William Gaddis - balajisebookworld.com

4MB Size 9 Downloads 38 Views

But a good half-hour later she found him, standing still in the hall outside the study door, whispering, —Homoousian? . . . Homo-oisian? . . . —What's the matter?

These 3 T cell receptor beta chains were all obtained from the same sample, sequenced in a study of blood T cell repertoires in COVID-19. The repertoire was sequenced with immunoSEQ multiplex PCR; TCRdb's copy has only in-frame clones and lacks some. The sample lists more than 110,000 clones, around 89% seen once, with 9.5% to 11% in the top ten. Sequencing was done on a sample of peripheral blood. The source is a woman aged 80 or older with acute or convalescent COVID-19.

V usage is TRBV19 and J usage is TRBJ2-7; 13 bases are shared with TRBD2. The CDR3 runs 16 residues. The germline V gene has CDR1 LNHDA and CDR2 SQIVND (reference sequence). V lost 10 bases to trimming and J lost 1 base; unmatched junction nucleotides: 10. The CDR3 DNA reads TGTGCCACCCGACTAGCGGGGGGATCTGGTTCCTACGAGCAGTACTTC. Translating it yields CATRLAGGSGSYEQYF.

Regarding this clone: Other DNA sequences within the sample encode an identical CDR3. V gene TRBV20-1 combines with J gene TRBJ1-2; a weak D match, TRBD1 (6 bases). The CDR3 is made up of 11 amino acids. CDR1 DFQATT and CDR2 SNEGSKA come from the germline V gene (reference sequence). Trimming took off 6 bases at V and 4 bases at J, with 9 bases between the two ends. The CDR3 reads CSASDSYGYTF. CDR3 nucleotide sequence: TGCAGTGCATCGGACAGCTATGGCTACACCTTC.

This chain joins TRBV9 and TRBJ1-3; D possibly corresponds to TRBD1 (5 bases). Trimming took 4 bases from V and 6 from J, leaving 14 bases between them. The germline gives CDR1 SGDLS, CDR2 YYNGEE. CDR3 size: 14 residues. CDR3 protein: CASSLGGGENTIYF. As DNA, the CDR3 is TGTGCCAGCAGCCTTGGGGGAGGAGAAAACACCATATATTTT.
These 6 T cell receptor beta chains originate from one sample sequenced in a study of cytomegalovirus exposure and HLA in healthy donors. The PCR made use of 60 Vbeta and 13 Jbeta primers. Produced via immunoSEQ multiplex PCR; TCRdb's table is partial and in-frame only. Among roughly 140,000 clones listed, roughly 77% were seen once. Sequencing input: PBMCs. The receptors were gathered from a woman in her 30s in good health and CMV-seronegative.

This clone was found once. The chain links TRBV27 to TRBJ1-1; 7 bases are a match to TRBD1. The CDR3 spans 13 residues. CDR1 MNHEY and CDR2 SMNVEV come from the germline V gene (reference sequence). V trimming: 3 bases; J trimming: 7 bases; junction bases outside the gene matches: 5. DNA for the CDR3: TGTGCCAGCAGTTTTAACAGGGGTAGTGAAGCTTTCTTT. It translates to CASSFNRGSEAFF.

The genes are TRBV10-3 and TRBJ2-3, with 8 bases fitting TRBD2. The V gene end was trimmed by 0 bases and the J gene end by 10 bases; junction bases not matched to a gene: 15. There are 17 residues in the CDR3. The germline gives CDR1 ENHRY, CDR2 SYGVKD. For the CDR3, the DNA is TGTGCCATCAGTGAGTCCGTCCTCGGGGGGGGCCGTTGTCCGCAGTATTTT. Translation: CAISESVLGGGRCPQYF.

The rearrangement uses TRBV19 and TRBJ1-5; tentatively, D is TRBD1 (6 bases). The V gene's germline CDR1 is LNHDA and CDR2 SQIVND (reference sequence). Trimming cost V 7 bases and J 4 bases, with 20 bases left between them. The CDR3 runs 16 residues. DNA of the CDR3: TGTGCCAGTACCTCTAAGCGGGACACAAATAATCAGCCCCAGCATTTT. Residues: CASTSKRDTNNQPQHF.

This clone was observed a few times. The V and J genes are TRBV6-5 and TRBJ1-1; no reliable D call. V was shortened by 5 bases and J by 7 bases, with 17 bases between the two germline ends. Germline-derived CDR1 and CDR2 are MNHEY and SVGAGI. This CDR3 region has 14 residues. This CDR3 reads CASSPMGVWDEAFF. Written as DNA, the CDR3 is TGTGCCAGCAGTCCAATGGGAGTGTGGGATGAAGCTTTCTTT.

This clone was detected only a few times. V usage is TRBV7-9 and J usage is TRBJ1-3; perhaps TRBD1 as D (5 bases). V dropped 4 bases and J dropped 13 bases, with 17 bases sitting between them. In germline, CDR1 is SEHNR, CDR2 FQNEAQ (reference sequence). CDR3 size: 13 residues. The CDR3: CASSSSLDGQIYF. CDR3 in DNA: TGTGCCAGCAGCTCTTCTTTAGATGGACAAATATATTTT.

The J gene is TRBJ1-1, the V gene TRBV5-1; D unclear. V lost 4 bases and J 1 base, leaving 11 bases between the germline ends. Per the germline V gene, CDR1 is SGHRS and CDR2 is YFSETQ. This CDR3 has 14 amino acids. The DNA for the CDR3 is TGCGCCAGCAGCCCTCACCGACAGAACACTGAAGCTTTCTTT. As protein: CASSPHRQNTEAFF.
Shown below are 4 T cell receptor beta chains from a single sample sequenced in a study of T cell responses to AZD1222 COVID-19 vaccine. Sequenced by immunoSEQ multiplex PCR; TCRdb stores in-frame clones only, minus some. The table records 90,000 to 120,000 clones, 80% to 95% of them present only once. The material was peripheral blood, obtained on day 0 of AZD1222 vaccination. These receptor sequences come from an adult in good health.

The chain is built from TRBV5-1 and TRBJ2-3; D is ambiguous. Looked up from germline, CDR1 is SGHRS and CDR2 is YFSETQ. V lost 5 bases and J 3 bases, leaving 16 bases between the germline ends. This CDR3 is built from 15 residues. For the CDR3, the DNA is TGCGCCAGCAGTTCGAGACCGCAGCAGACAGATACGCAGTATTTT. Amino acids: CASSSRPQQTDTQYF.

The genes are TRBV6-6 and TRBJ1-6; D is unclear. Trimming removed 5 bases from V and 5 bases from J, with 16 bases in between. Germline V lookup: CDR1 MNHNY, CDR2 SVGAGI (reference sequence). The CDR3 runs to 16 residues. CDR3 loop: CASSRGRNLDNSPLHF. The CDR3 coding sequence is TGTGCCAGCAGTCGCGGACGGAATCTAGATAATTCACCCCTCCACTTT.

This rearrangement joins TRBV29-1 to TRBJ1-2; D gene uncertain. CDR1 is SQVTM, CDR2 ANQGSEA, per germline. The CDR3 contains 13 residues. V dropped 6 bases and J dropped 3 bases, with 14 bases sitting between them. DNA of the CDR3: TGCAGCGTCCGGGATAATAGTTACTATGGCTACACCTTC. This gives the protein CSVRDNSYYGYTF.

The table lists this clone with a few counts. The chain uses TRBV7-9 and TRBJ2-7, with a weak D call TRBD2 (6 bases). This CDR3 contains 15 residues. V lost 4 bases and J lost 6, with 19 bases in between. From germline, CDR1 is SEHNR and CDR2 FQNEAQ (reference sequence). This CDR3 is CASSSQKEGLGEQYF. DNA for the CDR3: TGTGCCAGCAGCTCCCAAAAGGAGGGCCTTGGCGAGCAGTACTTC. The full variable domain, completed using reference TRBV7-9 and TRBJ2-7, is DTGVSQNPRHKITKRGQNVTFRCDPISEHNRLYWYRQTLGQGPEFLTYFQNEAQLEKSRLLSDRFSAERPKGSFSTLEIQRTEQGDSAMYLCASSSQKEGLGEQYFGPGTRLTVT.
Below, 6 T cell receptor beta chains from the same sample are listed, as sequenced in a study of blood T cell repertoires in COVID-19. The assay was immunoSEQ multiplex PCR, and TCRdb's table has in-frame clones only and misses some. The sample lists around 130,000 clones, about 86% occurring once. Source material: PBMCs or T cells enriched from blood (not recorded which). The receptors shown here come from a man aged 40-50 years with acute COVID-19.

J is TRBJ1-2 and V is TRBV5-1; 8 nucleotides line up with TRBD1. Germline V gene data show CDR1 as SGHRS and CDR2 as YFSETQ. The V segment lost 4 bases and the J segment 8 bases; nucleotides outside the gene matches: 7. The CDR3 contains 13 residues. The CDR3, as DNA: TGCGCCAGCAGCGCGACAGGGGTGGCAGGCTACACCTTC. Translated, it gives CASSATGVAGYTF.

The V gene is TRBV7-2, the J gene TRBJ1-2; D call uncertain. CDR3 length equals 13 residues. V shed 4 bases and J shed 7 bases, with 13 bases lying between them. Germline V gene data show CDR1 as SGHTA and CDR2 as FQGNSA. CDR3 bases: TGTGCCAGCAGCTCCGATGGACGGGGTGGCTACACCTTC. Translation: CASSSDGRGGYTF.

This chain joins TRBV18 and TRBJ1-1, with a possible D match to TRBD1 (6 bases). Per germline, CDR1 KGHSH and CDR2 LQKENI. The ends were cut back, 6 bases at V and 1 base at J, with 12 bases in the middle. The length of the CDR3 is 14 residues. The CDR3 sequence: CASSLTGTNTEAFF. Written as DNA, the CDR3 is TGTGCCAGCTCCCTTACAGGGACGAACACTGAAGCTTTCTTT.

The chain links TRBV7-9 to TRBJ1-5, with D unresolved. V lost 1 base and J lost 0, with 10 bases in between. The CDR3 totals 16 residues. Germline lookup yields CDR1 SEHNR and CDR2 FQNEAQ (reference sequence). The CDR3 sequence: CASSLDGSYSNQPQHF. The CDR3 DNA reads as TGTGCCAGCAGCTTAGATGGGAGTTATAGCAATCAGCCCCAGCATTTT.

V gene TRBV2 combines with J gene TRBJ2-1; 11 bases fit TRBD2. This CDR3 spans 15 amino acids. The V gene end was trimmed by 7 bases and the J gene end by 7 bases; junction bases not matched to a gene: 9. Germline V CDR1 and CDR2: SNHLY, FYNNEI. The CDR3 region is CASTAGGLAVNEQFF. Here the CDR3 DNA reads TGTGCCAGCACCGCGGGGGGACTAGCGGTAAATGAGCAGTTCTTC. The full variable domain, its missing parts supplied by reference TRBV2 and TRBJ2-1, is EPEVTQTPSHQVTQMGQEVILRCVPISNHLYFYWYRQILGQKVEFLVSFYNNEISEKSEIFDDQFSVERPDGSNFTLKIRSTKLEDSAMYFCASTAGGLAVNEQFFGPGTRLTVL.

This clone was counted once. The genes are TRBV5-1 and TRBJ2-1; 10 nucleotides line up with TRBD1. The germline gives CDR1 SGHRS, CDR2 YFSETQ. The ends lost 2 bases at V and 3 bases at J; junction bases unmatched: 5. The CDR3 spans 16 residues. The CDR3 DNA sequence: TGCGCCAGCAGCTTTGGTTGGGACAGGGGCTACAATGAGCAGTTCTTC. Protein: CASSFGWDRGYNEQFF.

William Gaddis

The Recognitions




mephistopheles (leiser): Was gibt es denn? wagner (leiser): Es wird ein Mensch gemacht. — Goethe, Faust II